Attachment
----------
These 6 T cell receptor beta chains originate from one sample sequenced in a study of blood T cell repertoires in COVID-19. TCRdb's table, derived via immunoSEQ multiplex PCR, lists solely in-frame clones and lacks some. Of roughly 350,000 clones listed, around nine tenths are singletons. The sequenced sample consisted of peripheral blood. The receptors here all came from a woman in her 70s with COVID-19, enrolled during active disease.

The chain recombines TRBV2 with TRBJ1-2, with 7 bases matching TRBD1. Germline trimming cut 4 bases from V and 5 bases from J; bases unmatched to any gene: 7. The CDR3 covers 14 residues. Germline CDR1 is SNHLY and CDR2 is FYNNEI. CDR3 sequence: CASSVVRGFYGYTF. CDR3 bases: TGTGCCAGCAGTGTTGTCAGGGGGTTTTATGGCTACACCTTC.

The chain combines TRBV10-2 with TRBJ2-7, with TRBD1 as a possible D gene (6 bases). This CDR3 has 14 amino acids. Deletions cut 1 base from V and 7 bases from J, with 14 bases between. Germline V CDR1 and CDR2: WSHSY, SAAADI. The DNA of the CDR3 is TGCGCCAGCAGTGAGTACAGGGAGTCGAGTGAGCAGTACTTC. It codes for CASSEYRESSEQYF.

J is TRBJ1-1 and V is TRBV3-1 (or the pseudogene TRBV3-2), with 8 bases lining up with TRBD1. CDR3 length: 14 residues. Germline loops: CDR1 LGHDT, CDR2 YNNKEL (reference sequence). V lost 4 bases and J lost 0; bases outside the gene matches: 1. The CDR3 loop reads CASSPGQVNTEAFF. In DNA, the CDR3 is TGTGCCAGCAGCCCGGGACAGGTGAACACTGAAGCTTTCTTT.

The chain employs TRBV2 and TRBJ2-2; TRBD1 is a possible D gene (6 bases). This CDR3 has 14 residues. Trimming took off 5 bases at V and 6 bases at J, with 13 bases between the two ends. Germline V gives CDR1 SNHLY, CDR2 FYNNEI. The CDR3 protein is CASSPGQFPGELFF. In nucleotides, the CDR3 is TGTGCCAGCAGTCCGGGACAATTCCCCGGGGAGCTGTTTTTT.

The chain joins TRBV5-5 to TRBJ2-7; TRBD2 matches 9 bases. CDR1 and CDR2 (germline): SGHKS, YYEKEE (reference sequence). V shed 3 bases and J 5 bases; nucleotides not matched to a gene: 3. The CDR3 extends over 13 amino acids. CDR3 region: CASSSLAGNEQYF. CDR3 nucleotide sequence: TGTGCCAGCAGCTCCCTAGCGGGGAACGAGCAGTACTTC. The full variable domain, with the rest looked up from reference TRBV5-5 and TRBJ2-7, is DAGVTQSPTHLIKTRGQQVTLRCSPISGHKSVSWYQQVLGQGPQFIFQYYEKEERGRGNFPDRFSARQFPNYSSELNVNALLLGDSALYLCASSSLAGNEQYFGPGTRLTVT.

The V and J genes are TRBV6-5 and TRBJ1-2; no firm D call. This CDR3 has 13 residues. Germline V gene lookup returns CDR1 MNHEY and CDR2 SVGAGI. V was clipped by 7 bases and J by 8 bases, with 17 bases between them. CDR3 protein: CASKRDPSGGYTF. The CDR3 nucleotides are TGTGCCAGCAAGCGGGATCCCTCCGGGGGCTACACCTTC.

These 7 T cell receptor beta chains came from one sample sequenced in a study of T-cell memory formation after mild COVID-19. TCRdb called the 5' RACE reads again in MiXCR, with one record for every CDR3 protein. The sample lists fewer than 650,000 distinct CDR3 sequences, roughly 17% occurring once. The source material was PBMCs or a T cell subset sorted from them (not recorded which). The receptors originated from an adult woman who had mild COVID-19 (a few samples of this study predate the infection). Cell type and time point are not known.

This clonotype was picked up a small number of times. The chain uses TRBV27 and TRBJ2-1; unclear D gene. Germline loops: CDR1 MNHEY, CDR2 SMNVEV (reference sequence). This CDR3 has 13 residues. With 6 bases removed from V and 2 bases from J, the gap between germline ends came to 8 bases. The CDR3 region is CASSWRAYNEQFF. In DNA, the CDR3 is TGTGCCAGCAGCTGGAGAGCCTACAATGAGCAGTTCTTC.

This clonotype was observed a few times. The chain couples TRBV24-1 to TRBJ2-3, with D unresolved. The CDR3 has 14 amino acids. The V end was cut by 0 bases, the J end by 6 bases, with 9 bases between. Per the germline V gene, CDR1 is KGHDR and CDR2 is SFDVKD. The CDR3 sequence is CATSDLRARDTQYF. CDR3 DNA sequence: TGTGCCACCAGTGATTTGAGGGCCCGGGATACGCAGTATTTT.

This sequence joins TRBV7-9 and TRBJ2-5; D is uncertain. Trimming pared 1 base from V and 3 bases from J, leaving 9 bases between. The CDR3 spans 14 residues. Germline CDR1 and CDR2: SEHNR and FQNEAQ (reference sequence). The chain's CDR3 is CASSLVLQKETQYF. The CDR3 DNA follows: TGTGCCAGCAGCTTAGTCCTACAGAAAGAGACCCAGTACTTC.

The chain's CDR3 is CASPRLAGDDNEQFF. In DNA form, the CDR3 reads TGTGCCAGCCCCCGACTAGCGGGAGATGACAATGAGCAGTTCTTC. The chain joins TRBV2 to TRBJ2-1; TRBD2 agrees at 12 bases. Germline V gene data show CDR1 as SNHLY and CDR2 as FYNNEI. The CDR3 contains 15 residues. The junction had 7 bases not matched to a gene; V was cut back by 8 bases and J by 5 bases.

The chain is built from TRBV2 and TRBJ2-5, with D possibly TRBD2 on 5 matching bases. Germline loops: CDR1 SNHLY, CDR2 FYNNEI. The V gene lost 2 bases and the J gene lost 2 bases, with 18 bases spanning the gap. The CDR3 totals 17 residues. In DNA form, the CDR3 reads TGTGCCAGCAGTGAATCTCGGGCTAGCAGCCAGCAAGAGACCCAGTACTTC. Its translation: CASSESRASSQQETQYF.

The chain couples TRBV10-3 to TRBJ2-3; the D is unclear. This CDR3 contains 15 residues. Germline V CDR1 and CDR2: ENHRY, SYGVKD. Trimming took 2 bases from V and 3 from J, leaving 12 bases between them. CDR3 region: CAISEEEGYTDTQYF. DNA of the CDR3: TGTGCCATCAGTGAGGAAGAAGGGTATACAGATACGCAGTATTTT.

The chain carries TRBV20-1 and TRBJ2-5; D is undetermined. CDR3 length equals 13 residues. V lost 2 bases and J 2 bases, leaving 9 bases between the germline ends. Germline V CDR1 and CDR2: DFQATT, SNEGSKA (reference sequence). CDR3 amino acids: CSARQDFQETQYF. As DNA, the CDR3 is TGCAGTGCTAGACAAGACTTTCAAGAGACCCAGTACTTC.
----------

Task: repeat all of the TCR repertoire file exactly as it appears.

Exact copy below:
These 6 T cell receptor beta chains originate from one sample sequenced in a study of blood T cell repertoires in COVID-19. TCRdb's table, derived via immunoSEQ multiplex PCR, lists solely in-frame clones and lacks some. Of roughly 350,000 clones listed, around nine tenths are singletons. The sequenced sample consisted of peripheral blood. The receptors here all came from a woman in her 70s with COVID-19, enrolled during active disease.

The chain recombines TRBV2 with TRBJ1-2, with 7 bases matching TRBD1. Germline trimming cut 4 bases from V and 5 bases from J; bases unmatched to any gene: 7. The CDR3 covers 14 residues. Germline CDR1 is SNHLY and CDR2 is FYNNEI. CDR3 sequence: CASSVVRGFYGYTF. CDR3 bases: TGTGCCAGCAGTGTTGTCAGGGGGTTTTATGGCTACACCTTC.

The chain combines TRBV10-2 with TRBJ2-7, with TRBD1 as a possible D gene (6 bases). This CDR3 has 14 amino acids. Deletions cut 1 base from V and 7 bases from J, with 14 bases between. Germline V CDR1 and CDR2: WSHSY, SAAADI. The DNA of the CDR3 is TGCGCCAGCAGTGAGTACAGGGAGTCGAGTGAGCAGTACTTC. It codes for CASSEYRESSEQYF.

J is TRBJ1-1 and V is TRBV3-1 (or the pseudogene TRBV3-2), with 8 bases lining up with TRBD1. CDR3 length: 14 residues. Germline loops: CDR1 LGHDT, CDR2 YNNKEL (reference sequence). V lost 4 bases and J lost 0; bases outside the gene matches: 1. The CDR3 loop reads CASSPGQVNTEAFF. In DNA, the CDR3 is TGTGCCAGCAGCCCGGGACAGGTGAACACTGAAGCTTTCTTT.

The chain employs TRBV2 and TRBJ2-2; TRBD1 is a possible D gene (6 bases). This CDR3 has 14 residues. Trimming took off 5 bases at V and 6 bases at J, with 13 bases between the two ends. Germline V gives CDR1 SNHLY, CDR2 FYNNEI. The CDR3 protein is CASSPGQFPGELFF. In nucleotides, the CDR3 is TGTGCCAGCAGTCCGGGACAATTCCCCGGGGAGCTGTTTTTT.

The chain joins TRBV5-5 to TRBJ2-7; TRBD2 matches 9 bases. CDR1 and CDR2 (germline): SGHKS, YYEKEE (reference sequence). V shed 3 bases and J 5 bases; nucleotides not matched to a gene: 3. The CDR3 extends over 13 amino acids. CDR3 region: CASSSLAGNEQYF. CDR3 nucleotide sequence: TGTGCCAGCAGCTCCCTAGCGGGGAACGAGCAGTACTTC. The full variable domain, with the rest looked up from reference TRBV5-5 and TRBJ2-7, is DAGVTQSPTHLIKTRGQQVTLRCSPISGHKSVSWYQQVLGQGPQFIFQYYEKEERGRGNFPDRFSARQFPNYSSELNVNALLLGDSALYLCASSSLAGNEQYFGPGTRLTVT.

The V and J genes are TRBV6-5 and TRBJ1-2; no firm D call. This CDR3 has 13 residues. Germline V gene lookup returns CDR1 MNHEY and CDR2 SVGAGI. V was clipped by 7 bases and J by 8 bases, with 17 bases between them. CDR3 protein: CASKRDPSGGYTF. The CDR3 nucleotides are TGTGCCAGCAAGCGGGATCCCTCCGGGGGCTACACCTTC.

These 7 T cell receptor beta chains came from one sample sequenced in a study of T-cell memory formation after mild COVID-19. TCRdb called the 5' RACE reads again in MiXCR, with one record for every CDR3 protein. The sample lists fewer than 650,000 distinct CDR3 sequences, roughly 17% occurring once. The source material was PBMCs or a T cell subset sorted from them (not recorded which). The receptors originated from an adult woman who had mild COVID-19 (a few samples of this study predate the infection). Cell type and time point are not known.

This clonotype was picked up a small number of times. The chain uses TRBV27 and TRBJ2-1; unclear D gene. Germline loops: CDR1 MNHEY, CDR2 SMNVEV (reference sequence). This CDR3 has 13 residues. With 6 bases removed from V and 2 bases from J, the gap between germline ends came to 8 bases. The CDR3 region is CASSWRAYNEQFF. In DNA, the CDR3 is TGTGCCAGCAGCTGGAGAGCCTACAATGAGCAGTTCTTC.

This clonotype was observed a few times. The chain couples TRBV24-1 to TRBJ2-3, with D unresolved. The CDR3 has 14 amino acids. The V end was cut by 0 bases, the J end by 6 bases, with 9 bases between. Per the germline V gene, CDR1 is KGHDR and CDR2 is SFDVKD. The CDR3 sequence is CATSDLRARDTQYF. CDR3 DNA sequence: TGTGCCACCAGTGATTTGAGGGCCCGGGATACGCAGTATTTT.

This sequence joins TRBV7-9 and TRBJ2-5; D is uncertain. Trimming pared 1 base from V and 3 bases from J, leaving 9 bases between. The CDR3 spans 14 residues. Germline CDR1 and CDR2: SEHNR and FQNEAQ (reference sequence). The chain's CDR3 is CASSLVLQKETQYF. The CDR3 DNA follows: TGTGCCAGCAGCTTAGTCCTACAGAAAGAGACCCAGTACTTC.

The chain's CDR3 is CASPRLAGDDNEQFF. In DNA form, the CDR3 reads TGTGCCAGCCCCCGACTAGCGGGAGATGACAATGAGCAGTTCTTC. The chain joins TRBV2 to TRBJ2-1; TRBD2 agrees at 12 bases. Germline V gene data show CDR1 as SNHLY and CDR2 as FYNNEI. The CDR3 contains 15 residues. The junction had 7 bases not matched to a gene; V was cut back by 8 bases and J by 5 bases.

The chain is built from TRBV2 and TRBJ2-5, with D possibly TRBD2 on 5 matching bases. Germline loops: CDR1 SNHLY, CDR2 FYNNEI. The V gene lost 2 bases and the J gene lost 2 bases, with 18 bases spanning the gap. The CDR3 totals 17 residues. In DNA form, the CDR3 reads TGTGCCAGCAGTGAATCTCGGGCTAGCAGCCAGCAAGAGACCCAGTACTTC. Its translation: CASSESRASSQQETQYF.

The chain couples TRBV10-3 to TRBJ2-3; the D is unclear. This CDR3 contains 15 residues. Germline V CDR1 and CDR2: ENHRY, SYGVKD. Trimming took 2 bases from V and 3 from J, leaving 12 bases between them. CDR3 region: CAISEEEGYTDTQYF. DNA of the CDR3: TGTGCCATCAGTGAGGAAGAAGGGTATACAGATACGCAGTATTTT.

The chain carries TRBV20-1 and TRBJ2-5; D is undetermined. CDR3 length equals 13 residues. V lost 2 bases and J 2 bases, leaving 9 bases between the germline ends. Germline V CDR1 and CDR2: DFQATT, SNEGSKA (reference sequence). CDR3 amino acids: CSARQDFQETQYF. As DNA, the CDR3 is TGCAGTGCTAGACAAGACTTTCAAGAGACCCAGTACTTC.